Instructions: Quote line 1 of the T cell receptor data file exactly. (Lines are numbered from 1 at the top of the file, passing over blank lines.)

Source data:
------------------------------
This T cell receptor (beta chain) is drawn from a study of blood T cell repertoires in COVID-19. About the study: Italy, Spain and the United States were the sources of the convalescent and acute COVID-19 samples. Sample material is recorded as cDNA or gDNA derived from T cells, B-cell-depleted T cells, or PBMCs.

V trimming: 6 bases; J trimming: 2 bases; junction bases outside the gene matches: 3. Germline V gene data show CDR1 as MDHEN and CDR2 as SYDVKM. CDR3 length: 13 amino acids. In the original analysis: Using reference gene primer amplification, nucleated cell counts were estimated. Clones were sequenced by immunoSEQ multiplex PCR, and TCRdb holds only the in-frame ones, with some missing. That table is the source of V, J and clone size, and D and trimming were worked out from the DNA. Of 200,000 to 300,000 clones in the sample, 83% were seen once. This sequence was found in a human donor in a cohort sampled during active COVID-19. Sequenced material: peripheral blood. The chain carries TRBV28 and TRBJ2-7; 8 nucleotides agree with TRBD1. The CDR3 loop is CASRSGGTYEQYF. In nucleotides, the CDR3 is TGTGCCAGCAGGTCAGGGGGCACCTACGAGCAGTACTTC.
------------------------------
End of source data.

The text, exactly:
This T cell receptor (beta chain) is drawn from a study of blood T cell repertoires in COVID-19. About the study: Italy, Spain and the United States were the sources of the convalescent and acute COVID-19 samples. Sample material is recorded as cDNA or gDNA derived from T cells, B-cell-depleted T cells, or PBMCs.